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Carney nourishes Tribal connections through cookbook

Citizen Potawatomi Nation District 2 Legislator Eva Marie Carney combined her annual contest and food to bring people together in 2018. From January to April, she collected recipes aimed at feeding large groups of people. She intended to fill a cookbook and send it to Tribal members as an end-of-year gift, similar to what she did in 2013.

“Cooking is important, and it is a way of sort of sharing culture and good feeling, and nourishing people,” she said.

One of Carney’s acquaintances gave her a cookbook found in Germany titled Indian Recipes: Collected from the Indian People I Love. Tribal member Priscilla Mullin Sherard originally published the recipes in 1975 that inspired Carney’s project, Fall Feast-Inspired Recipes: From Citizen Potawatomi Kitchens to You.

While preparing for the contest, Carney thought about District 1 and 2’s annual celebratory fall feast, which she helps organize each November with District 1 Tribal legislator Roy Slavin.

“It’s like a semi-potluck where we provide the turkey and the trimmings and then a vegan main dish too, and everybody else brings food,” she said. “People are also lovely and generous and bring great things.”

The dishes she saw at previous gatherings sparked the idea to ask for big-batch recipes. Carney requested additional material outside of basic ingredients and directions including the recipe’s source, its originality and at what celebrations it makes an appearance. She also wanted the sender’s name, what family they are a descendant of and where they live.

Tribal members from across the country participated. She received roughly 20 recipes to add to the cookbook during the contest and several more afterward. In her June Hownikan column, Carney announced Brian Kirk (Wabjejak) from Oklahoma as the random prizewinner for his wild rice and grape salad recipe.

The 2013 winning recipe called “Potawatomi Deer Meat Poppers” combined fresh deer meat and jalapenos for a delicious treat with a side of sarcasm.

“For this recipe, pursue one of two options: 1. Invest about 2,000 dollars in hunting equipment, a lease to hunt on and time away from work to allow yourself the ability to harvest a deer,” it read. “Two. Just hit up a friend who hunts, and ask for some deer meat.”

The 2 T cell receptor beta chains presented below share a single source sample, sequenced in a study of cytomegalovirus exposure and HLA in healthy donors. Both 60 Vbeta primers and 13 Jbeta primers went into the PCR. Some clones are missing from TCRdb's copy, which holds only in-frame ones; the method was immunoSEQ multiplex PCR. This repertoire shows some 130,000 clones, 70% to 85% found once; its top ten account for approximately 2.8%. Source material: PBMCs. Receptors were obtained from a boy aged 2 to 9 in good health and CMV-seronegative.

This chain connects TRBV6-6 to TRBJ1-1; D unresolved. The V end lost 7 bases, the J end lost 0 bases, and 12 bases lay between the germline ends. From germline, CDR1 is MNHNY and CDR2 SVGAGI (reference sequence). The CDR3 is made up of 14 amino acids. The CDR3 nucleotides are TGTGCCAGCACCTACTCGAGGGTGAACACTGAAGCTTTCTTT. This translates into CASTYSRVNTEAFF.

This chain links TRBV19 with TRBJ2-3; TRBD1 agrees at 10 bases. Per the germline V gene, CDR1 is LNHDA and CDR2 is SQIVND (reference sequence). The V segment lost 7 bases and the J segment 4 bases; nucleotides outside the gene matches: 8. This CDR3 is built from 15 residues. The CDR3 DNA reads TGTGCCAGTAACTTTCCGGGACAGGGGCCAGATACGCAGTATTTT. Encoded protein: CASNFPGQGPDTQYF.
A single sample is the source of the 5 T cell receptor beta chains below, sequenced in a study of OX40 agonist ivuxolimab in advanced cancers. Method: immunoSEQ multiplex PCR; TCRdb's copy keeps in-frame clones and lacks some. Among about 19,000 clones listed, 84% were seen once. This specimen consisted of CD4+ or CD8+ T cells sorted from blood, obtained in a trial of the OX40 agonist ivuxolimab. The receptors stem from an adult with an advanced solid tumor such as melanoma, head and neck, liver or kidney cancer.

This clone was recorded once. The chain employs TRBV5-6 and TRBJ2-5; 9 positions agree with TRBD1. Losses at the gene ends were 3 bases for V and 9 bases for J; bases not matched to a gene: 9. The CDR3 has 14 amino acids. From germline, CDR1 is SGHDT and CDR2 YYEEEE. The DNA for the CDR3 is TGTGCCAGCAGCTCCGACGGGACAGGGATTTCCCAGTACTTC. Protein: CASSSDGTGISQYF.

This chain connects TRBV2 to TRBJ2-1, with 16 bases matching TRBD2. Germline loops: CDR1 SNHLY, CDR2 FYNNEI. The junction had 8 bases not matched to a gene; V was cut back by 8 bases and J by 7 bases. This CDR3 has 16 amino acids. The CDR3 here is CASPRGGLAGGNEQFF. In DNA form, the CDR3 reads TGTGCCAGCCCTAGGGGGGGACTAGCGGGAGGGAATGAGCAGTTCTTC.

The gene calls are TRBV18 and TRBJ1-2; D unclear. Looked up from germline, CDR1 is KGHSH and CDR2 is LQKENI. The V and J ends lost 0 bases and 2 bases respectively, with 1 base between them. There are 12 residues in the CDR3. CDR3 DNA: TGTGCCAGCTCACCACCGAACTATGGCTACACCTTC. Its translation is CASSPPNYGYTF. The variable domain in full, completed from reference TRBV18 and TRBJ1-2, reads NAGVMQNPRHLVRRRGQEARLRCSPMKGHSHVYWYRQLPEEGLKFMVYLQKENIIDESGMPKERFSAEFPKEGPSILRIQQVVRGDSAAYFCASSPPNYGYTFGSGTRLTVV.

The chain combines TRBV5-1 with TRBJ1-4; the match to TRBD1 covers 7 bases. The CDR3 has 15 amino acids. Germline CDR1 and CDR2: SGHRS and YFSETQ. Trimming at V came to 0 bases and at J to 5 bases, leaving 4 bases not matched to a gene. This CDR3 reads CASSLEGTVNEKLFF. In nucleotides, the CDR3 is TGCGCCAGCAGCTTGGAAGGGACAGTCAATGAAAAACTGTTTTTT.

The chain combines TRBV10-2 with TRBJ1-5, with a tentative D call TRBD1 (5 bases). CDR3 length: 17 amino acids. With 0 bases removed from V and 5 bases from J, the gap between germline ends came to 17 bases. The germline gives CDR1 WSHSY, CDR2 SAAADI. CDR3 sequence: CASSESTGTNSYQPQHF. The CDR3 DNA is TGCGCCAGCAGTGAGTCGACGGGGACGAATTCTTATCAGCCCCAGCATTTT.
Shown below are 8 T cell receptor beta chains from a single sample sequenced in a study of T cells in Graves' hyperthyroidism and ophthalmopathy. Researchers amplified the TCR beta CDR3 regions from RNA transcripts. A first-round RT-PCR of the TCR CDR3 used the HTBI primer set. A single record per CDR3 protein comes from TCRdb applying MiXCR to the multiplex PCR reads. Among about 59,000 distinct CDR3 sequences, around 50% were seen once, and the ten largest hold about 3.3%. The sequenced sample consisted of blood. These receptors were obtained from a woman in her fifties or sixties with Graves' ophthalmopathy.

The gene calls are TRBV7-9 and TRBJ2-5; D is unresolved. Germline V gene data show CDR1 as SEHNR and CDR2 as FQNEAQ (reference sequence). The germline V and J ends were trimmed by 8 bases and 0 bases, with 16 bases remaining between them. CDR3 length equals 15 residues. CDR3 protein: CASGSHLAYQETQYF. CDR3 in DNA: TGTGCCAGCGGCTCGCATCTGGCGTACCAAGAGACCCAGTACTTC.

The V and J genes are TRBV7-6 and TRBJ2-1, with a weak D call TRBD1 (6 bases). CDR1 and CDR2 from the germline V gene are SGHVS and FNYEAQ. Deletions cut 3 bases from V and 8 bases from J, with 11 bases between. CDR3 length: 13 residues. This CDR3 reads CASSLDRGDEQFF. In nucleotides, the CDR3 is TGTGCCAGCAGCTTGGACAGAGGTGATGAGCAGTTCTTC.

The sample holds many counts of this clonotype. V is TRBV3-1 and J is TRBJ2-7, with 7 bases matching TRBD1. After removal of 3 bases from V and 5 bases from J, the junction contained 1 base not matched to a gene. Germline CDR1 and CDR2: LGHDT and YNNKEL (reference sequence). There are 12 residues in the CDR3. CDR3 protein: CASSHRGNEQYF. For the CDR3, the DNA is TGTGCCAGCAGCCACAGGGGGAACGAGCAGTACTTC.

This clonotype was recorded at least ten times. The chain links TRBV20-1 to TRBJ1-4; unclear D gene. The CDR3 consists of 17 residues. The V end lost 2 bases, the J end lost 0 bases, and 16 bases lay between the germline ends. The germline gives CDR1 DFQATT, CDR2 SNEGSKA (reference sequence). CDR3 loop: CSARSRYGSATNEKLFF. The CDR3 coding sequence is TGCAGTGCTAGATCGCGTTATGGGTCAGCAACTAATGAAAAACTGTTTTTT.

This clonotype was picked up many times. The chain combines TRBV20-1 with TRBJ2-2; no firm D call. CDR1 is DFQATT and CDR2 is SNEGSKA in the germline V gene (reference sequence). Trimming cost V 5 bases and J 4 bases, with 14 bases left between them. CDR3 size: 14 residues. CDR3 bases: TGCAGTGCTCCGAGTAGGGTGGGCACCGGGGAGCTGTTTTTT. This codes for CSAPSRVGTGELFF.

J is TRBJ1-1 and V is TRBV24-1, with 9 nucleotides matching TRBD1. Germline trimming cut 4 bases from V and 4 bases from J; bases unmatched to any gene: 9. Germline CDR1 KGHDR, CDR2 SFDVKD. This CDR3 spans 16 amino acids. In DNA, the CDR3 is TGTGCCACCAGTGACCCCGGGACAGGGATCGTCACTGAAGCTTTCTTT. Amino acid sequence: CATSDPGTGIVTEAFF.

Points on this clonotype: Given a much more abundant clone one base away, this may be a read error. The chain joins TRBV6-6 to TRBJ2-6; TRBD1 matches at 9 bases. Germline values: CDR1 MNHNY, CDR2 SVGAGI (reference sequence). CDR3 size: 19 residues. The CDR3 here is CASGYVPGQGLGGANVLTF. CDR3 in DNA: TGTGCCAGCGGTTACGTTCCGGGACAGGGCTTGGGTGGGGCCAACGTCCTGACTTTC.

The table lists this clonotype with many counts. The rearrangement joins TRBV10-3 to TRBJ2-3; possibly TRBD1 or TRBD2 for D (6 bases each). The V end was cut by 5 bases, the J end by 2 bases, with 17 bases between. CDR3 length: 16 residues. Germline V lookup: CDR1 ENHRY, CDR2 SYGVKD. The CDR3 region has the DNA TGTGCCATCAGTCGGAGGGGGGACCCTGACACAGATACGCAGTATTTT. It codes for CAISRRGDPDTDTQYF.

Carney began putting the 2018 cookbook together a few months ago. She plans to add some of her own recipes, especially ones she took to large Potawatomi gatherings in the past. She encourages fall festival attendees to bring their recipes with them. Tribal members are also welcome to submit additional ones through early December, preferably through email.

“Actively participating in events like fall feast that are there in your area or other events that are hosted by the Nation, actively engaging with your legislator, reading the Hownikan, and participating in things like these somewhat silly contests is a way of kind of being part of the community and having buy in,” she said. “It also can be fun and pretty tasty.”

Carney plans to mail a cookbook to everyone who submitted a recipe. She is also accepting requests for physical copies through the end of 2018. Simply send her an email with a current mailing address. An electronic copy will be available on her website at the beginning of 2019.

Legislator Carney will host another random contest beginning in January 2019.

Send recipes and cookbook requests to ecarney@potawatomi.org, and visit her website at evamariecarney.com. Call toll-free at 866-961-6988.

The 2018 District 2 fall feast takes place Saturday, Nov. 17, 10 a.m. to 2 p.m. at Little Falls Presbyterian Church in Arlington, Virginia. RSVP via email with names of guests and their ages by Nov. 10.